Mariana Resources hits bonanza grade gold at flagship Turkey project
By James Brewer
Directors of Mariana Resources, which is listed on AIM and TSX Venture Exchange, are enthusiastic over the high grades being identified at its flagship gold and copper workings in Turkey.
Their forte is exploration and development. “We do not see ourselves as miners, but we have to extract value for our shareholders,” chief executive Glen Parsons said on a visit to London.
They have, in the words of Mr Parsons, an absolutely unique deposit, in the shape of the Hot Maden gold and copper project in northeastern Turkey, 1,050 km east of Istanbul and 130 km from Erzurum, and close to the border with Georgia.
Amid hilly terrain, the project (the name Hot Maden derives from Turkish terms for a mine or minerals and a grassy place)is close to the Black Sea coast, and it benefits from good infrastructure in the area, including the Artvin-Erzurum highway.
In geological terms, the north-south trending orebody is within the Eastern Pontides metallogenic belt.
“The market never really gave us the recognition for the Hot Maden discovery” with its ultra-high grade mineralisation of over 10 grams per tonne, Mr Parsons told a packed meeting of investment interests in the UK capital, where it hopes that greater awareness of its progress will feed into the share price.
As drilling, testing and economic assessment continue, for the company “2018 is going to be a big year in terms of Hot Maden,” Mr Parsons told the City event.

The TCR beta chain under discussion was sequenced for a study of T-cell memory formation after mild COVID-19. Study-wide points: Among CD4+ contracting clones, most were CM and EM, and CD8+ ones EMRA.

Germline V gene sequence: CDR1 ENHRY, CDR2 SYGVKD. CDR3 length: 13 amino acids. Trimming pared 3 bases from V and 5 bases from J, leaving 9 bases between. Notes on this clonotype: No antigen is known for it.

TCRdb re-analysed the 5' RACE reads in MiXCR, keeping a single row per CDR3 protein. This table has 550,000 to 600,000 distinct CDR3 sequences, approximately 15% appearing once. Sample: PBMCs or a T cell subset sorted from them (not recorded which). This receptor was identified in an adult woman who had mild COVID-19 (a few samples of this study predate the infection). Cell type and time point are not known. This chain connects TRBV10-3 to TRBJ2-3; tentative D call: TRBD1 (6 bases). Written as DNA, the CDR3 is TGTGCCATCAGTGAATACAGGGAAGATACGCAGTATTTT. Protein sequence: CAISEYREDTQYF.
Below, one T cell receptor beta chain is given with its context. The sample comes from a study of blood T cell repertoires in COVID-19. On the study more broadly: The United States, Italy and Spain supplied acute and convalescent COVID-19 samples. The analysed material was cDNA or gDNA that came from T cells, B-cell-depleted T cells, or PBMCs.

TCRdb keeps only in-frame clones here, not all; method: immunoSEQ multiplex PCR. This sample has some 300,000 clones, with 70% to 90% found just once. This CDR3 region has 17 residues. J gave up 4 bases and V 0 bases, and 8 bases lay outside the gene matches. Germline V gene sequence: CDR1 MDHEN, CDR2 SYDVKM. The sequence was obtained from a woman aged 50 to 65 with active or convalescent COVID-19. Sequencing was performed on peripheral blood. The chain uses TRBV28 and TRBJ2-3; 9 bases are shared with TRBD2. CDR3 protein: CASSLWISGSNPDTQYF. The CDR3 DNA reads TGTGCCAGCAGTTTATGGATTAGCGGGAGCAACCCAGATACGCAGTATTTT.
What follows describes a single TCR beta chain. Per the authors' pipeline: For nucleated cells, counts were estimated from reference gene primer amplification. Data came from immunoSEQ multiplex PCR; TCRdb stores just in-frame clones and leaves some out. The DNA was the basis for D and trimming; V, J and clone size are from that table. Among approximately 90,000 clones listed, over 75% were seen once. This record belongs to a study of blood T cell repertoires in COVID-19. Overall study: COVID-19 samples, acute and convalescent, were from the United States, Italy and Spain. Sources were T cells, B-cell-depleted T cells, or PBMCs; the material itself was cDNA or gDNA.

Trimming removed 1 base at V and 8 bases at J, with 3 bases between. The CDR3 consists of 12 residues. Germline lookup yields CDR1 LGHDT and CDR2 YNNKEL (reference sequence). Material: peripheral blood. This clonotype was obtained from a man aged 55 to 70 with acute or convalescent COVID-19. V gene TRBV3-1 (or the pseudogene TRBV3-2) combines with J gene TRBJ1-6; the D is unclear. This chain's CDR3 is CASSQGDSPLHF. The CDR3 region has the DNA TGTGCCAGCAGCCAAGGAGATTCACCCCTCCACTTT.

He sought to soothe any unease among investors about political risk in Turkey.
“We have not experienced any problems in Turkey, despite the coup attempt, despite bombings [in 2016 in Gaziantep, Atatürk Airport, Istanbul city and Ankara.] On the ground, it is operations as normal.” The failure of the July 15 military rebellion meant there was certainty as a background to the company’s operations.
Operator of the mine is Mariana’s Turkish partner Lidya Madencilik Sanayi ve Ticaret. “From a geopolitical perspective, a Turkish partner is probably the best thing we can have,” said Mr Parsons.
Lidya has 70% of Hot Maden and Mariana Resources the remainder. The two cooperate in designing budgets and work programmes. Lidya, founded in 2010, is among the leading mining companies in Turkey. It is part of Çalık Holding, which with $7.5bn assets is one of the largest industrial enterprises in the country, with interests in energy, telecoms, textile, construction, finance, sea ports and mining.
Hot Maden accounts for at least 95% of the value of Mariana Resources, said Mr Parsons. It consists of one operating licence and three exploration licences, totalling 7,394 hectares (73 sq km).